While public outrage has yet to abate over revelations of huge tax breaks given to major companies in Israel in recent years, the Knesset Finance Committee has approved a plan to give tax breaks to exporters, Globes reports.
Under the Encouragement of Capital Investment Law reduced tax rates will be offered to companies that export at least 25% of their production.
Instead of paying the standard corporate tax rate — due to rise from 25% to 26.5% next year — qualifying companies in the center of the country will pay 15% tax, while those in outlying areas will pay 9%.
In practice, however, the new plan is expected to generate more in corporate taxes next year than the current law, which dates from 2011. In the longer term, after the expiration of other currently available tax breaks, the new scheme is expected to garner an additional NIS 600 million more annually than present laws.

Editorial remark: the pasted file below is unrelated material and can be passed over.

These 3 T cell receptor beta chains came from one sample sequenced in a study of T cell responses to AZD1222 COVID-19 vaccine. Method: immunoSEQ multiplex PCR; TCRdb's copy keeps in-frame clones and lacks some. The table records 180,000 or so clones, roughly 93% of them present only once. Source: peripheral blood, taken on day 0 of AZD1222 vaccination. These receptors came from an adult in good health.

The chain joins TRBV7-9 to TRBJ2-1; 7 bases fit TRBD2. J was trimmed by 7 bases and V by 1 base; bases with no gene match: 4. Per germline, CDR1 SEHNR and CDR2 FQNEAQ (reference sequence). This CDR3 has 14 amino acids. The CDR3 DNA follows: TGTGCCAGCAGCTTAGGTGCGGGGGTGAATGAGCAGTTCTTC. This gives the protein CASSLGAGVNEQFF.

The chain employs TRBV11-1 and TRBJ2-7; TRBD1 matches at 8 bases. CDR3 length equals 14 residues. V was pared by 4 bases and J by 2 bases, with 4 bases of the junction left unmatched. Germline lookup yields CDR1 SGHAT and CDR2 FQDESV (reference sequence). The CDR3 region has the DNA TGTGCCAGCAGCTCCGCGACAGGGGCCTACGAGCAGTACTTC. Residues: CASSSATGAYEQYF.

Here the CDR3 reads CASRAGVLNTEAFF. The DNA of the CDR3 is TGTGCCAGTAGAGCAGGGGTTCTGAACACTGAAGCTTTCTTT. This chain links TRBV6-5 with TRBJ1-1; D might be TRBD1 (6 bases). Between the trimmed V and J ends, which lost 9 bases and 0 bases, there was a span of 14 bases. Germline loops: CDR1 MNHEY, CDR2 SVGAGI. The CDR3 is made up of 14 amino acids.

The plan was worked out by the Finance Ministry in consultation with representatives of the Manufacturers Association.
Some of the country’s largest corporations currently pay just a few percent of their income in tax, and, in some cases, no tax at all. Finance Ministry officials say that is being phased out over the next few years.